All these control procedures may differ widely from one country to another, but the OIE wishes to draw its Members’ attention to the following recommendations:

  • the higher the level of risk that a product poses to animal health or public health, the greater the need to ensure that its users’ professional qualifications are appropriate and their initial and continuing training suitably adapted so as to minimise this risk;
  • the presence of a national veterinary network enabling surveillance of animal populations in all countries throughout their territory must be guaranteed by all governments to effectively detect and control diseases as soon as they occur, and in so doing prevent biological disasters. The revenue that private veterinarians receive from supplying products, especially in remote or inhospitable areas, provides them with an indispensable supplementary income, thereby helping to maintain the nationwide veterinary network needed in all countries of the world;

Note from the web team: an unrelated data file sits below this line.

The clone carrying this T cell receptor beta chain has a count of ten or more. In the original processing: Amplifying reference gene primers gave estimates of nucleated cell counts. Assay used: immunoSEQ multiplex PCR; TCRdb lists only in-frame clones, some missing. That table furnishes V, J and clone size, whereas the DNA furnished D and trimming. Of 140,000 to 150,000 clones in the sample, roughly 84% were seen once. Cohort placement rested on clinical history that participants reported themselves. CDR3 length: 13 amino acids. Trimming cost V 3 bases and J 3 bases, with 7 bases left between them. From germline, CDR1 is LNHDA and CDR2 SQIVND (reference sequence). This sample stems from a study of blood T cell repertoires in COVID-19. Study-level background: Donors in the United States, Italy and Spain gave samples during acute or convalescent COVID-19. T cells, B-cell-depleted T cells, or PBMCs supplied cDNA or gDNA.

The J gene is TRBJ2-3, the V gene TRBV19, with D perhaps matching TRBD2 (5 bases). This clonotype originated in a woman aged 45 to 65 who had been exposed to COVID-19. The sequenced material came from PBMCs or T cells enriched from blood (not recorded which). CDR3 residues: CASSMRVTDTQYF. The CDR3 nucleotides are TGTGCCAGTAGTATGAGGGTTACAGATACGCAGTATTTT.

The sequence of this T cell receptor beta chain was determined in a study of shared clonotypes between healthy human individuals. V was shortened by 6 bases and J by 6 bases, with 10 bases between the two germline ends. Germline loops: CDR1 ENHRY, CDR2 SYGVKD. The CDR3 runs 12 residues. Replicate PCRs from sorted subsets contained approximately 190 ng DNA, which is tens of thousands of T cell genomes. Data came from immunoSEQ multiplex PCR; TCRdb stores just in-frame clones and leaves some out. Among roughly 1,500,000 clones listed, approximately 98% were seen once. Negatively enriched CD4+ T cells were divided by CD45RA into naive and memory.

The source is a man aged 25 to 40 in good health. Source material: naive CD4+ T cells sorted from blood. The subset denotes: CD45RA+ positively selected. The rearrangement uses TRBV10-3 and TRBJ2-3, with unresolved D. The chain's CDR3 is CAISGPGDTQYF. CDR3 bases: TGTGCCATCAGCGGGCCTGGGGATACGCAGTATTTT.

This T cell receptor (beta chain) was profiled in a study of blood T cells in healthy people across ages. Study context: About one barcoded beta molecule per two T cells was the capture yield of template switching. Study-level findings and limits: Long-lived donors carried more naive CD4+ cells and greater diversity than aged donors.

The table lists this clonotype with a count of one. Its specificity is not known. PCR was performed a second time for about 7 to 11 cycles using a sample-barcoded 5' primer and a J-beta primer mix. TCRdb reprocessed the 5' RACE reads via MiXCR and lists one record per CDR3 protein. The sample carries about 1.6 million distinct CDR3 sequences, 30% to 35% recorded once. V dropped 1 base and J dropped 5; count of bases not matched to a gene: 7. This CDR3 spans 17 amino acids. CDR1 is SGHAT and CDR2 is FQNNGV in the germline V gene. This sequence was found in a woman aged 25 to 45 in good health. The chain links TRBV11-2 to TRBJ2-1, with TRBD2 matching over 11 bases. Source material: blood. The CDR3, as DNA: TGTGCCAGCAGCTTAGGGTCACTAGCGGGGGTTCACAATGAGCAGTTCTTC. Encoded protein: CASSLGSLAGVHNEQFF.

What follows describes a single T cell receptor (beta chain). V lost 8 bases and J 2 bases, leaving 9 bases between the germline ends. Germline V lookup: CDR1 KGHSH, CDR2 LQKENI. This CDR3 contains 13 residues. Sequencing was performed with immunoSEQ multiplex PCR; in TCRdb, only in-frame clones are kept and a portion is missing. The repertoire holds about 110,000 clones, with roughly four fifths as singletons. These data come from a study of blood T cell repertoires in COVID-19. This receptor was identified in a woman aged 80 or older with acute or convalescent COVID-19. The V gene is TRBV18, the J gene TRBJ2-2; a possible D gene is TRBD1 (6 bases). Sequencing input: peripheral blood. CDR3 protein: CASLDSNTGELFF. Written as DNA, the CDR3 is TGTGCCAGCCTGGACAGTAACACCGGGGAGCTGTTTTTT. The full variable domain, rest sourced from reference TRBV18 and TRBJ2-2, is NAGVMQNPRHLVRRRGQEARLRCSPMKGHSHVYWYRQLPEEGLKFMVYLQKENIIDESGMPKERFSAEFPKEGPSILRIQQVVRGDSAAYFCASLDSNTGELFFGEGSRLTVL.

• lastly, the OIE places strong emphasis on the importance of keeping national legislation on veterinary products up to date. The Global Conference on Veterinary Legislation, due to take place in Djerba, Tunisia from 7 to 9 December 2010, will include detailed coverage of legislative issues relating to veterinary products.

The OIE has also recommended that each of its Members appoint a focal point to be responsible at the national level for relations with the OIE in the field of veterinary products. The OIE regularly invites these officials throughout the world to take part in training programmes to help them, with the support of its Collaborating Centres such as the one in Fougères (France), to obtain the appropriate international and technical information. The focal points of the 175 OIE Members thus form a worldwide network of experts that can help to bring about the harmonisation of policies in the field of veterinary products with the aim of improving national animal health policies.